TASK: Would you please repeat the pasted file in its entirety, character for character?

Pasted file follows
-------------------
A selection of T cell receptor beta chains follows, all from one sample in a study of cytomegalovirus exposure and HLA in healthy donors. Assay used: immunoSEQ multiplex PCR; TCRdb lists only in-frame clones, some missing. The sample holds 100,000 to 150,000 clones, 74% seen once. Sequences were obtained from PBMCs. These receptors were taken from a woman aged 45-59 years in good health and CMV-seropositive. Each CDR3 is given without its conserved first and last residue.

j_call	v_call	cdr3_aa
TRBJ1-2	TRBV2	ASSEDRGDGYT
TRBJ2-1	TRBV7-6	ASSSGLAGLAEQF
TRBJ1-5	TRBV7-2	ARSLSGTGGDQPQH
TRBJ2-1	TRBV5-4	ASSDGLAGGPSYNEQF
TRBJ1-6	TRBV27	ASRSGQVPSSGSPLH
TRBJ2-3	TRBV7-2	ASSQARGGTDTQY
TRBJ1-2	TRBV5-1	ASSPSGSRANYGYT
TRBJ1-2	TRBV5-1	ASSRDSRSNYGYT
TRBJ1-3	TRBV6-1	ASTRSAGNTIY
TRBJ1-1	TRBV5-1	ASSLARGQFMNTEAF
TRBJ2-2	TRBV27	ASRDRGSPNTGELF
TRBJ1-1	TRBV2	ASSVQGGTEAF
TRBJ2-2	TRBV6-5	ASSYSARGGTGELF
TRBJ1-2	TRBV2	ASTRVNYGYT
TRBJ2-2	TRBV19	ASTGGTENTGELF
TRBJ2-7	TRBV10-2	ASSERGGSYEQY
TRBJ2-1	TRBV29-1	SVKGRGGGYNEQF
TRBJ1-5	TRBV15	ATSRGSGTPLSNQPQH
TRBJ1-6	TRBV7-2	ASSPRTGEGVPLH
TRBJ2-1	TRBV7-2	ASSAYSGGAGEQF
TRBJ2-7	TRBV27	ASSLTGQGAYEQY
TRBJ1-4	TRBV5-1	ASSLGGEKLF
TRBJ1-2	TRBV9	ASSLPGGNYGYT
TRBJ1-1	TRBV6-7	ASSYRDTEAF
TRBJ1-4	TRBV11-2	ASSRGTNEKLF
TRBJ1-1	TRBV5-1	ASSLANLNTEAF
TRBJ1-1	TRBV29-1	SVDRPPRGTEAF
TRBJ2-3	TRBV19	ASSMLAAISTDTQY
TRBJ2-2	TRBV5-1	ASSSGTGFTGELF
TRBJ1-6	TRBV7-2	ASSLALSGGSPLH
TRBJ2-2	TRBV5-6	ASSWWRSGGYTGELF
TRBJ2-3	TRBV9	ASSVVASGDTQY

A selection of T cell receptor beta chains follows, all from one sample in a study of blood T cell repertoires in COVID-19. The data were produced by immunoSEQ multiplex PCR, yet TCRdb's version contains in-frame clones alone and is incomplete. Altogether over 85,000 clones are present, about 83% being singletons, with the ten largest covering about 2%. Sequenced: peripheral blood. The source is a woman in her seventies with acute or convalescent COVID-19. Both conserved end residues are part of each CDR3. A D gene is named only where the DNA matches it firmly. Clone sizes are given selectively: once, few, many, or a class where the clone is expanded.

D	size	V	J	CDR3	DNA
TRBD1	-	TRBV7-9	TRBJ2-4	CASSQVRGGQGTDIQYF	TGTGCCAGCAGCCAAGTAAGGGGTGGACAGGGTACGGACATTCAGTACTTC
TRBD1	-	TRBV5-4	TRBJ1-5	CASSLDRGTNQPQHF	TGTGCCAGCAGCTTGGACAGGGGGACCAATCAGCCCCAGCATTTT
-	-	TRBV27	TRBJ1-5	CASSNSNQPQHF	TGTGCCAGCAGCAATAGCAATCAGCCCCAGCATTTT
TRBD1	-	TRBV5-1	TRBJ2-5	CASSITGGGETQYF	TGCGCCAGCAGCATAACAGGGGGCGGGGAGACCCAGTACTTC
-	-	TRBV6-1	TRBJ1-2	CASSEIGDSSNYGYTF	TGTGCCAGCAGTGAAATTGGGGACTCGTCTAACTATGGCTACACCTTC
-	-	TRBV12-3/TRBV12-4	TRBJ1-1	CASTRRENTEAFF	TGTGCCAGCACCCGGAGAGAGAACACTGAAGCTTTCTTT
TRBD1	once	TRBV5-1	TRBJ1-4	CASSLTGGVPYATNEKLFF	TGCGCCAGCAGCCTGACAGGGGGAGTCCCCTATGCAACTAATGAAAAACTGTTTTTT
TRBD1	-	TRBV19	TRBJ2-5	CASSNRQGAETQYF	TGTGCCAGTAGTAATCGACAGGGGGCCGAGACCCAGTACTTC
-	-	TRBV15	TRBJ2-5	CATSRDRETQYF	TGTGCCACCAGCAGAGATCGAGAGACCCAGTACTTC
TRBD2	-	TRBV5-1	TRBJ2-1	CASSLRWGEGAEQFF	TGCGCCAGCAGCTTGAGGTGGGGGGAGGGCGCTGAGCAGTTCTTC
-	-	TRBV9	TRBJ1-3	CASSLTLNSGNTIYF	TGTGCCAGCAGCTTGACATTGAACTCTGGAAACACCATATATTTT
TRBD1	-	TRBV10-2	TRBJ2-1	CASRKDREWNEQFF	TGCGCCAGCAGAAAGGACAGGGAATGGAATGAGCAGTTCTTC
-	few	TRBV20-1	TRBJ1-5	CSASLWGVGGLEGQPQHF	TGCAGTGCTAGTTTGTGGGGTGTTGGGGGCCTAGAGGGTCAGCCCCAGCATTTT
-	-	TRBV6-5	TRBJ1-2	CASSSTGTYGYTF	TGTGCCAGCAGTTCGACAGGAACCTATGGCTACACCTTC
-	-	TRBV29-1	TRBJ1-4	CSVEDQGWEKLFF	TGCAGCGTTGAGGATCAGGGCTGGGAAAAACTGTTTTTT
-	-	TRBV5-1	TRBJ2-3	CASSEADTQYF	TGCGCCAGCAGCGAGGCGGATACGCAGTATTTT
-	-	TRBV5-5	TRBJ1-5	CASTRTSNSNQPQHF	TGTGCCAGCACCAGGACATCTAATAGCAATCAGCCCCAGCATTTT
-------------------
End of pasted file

A selection of T cell receptor beta chains follows, all from one sample in a study of cytomegalovirus exposure and HLA in healthy donors. Assay used: immunoSEQ multiplex PCR; TCRdb lists only in-frame clones, some missing. The sample holds 100,000 to 150,000 clones, 74% seen once. Sequences were obtained from PBMCs. These receptors were taken from a woman aged 45-59 years in good health and CMV-seropositive. Each CDR3 is given without its conserved first and last residue.

j_call	v_call	cdr3_aa
TRBJ1-2	TRBV2	ASSEDRGDGYT
TRBJ2-1	TRBV7-6	ASSSGLAGLAEQF
TRBJ1-5	TRBV7-2	ARSLSGTGGDQPQH
TRBJ2-1	TRBV5-4	ASSDGLAGGPSYNEQF
TRBJ1-6	TRBV27	ASRSGQVPSSGSPLH
TRBJ2-3	TRBV7-2	ASSQARGGTDTQY
TRBJ1-2	TRBV5-1	ASSPSGSRANYGYT
TRBJ1-2	TRBV5-1	ASSRDSRSNYGYT
TRBJ1-3	TRBV6-1	ASTRSAGNTIY
TRBJ1-1	TRBV5-1	ASSLARGQFMNTEAF
TRBJ2-2	TRBV27	ASRDRGSPNTGELF
TRBJ1-1	TRBV2	ASSVQGGTEAF
TRBJ2-2	TRBV6-5	ASSYSARGGTGELF
TRBJ1-2	TRBV2	ASTRVNYGYT
TRBJ2-2	TRBV19	ASTGGTENTGELF
TRBJ2-7	TRBV10-2	ASSERGGSYEQY
TRBJ2-1	TRBV29-1	SVKGRGGGYNEQF
TRBJ1-5	TRBV15	ATSRGSGTPLSNQPQH
TRBJ1-6	TRBV7-2	ASSPRTGEGVPLH
TRBJ2-1	TRBV7-2	ASSAYSGGAGEQF
TRBJ2-7	TRBV27	ASSLTGQGAYEQY
TRBJ1-4	TRBV5-1	ASSLGGEKLF
TRBJ1-2	TRBV9	ASSLPGGNYGYT
TRBJ1-1	TRBV6-7	ASSYRDTEAF
TRBJ1-4	TRBV11-2	ASSRGTNEKLF
TRBJ1-1	TRBV5-1	ASSLANLNTEAF
TRBJ1-1	TRBV29-1	SVDRPPRGTEAF
TRBJ2-3	TRBV19	ASSMLAAISTDTQY
TRBJ2-2	TRBV5-1	ASSSGTGFTGELF
TRBJ1-6	TRBV7-2	ASSLALSGGSPLH
TRBJ2-2	TRBV5-6	ASSWWRSGGYTGELF
TRBJ2-3	TRBV9	ASSVVASGDTQY

A selection of T cell receptor beta chains follows, all from one sample in a study of blood T cell repertoires in COVID-19. The data were produced by immunoSEQ multiplex PCR, yet TCRdb's version contains in-frame clones alone and is incomplete. Altogether over 85,000 clones are present, about 83% being singletons, with the ten largest covering about 2%. Sequenced: peripheral blood. The source is a woman in her seventies with acute or convalescent COVID-19. Both conserved end residues are part of each CDR3. A D gene is named only where the DNA matches it firmly. Clone sizes are given selectively: once, few, many, or a class where the clone is expanded.

D	size	V	J	CDR3	DNA
TRBD1	-	TRBV7-9	TRBJ2-4	CASSQVRGGQGTDIQYF	TGTGCCAGCAGCCAAGTAAGGGGTGGACAGGGTACGGACATTCAGTACTTC
TRBD1	-	TRBV5-4	TRBJ1-5	CASSLDRGTNQPQHF	TGTGCCAGCAGCTTGGACAGGGGGACCAATCAGCCCCAGCATTTT
-	-	TRBV27	TRBJ1-5	CASSNSNQPQHF	TGTGCCAGCAGCAATAGCAATCAGCCCCAGCATTTT
TRBD1	-	TRBV5-1	TRBJ2-5	CASSITGGGETQYF	TGCGCCAGCAGCATAACAGGGGGCGGGGAGACCCAGTACTTC
-	-	TRBV6-1	TRBJ1-2	CASSEIGDSSNYGYTF	TGTGCCAGCAGTGAAATTGGGGACTCGTCTAACTATGGCTACACCTTC
-	-	TRBV12-3/TRBV12-4	TRBJ1-1	CASTRRENTEAFF	TGTGCCAGCACCCGGAGAGAGAACACTGAAGCTTTCTTT
TRBD1	once	TRBV5-1	TRBJ1-4	CASSLTGGVPYATNEKLFF	TGCGCCAGCAGCCTGACAGGGGGAGTCCCCTATGCAACTAATGAAAAACTGTTTTTT
TRBD1	-	TRBV19	TRBJ2-5	CASSNRQGAETQYF	TGTGCCAGTAGTAATCGACAGGGGGCCGAGACCCAGTACTTC
-	-	TRBV15	TRBJ2-5	CATSRDRETQYF	TGTGCCACCAGCAGAGATCGAGAGACCCAGTACTTC
TRBD2	-	TRBV5-1	TRBJ2-1	CASSLRWGEGAEQFF	TGCGCCAGCAGCTTGAGGTGGGGGGAGGGCGCTGAGCAGTTCTTC
-	-	TRBV9	TRBJ1-3	CASSLTLNSGNTIYF	TGTGCCAGCAGCTTGACATTGAACTCTGGAAACACCATATATTTT
TRBD1	-	TRBV10-2	TRBJ2-1	CASRKDREWNEQFF	TGCGCCAGCAGAAAGGACAGGGAATGGAATGAGCAGTTCTTC
-	few	TRBV20-1	TRBJ1-5	CSASLWGVGGLEGQPQHF	TGCAGTGCTAGTTTGTGGGGTGTTGGGGGCCTAGAGGGTCAGCCCCAGCATTTT
-	-	TRBV6-5	TRBJ1-2	CASSSTGTYGYTF	TGTGCCAGCAGTTCGACAGGAACCTATGGCTACACCTTC
-	-	TRBV29-1	TRBJ1-4	CSVEDQGWEKLFF	TGCAGCGTTGAGGATCAGGGCTGGGAAAAACTGTTTTTT
-	-	TRBV5-1	TRBJ2-3	CASSEADTQYF	TGCGCCAGCAGCGAGGCGGATACGCAGTATTTT
-	-	TRBV5-5	TRBJ1-5	CASTRTSNSNQPQHF	TGTGCCAGCACCAGGACATCTAATAGCAATCAGCCCCAGCATTTT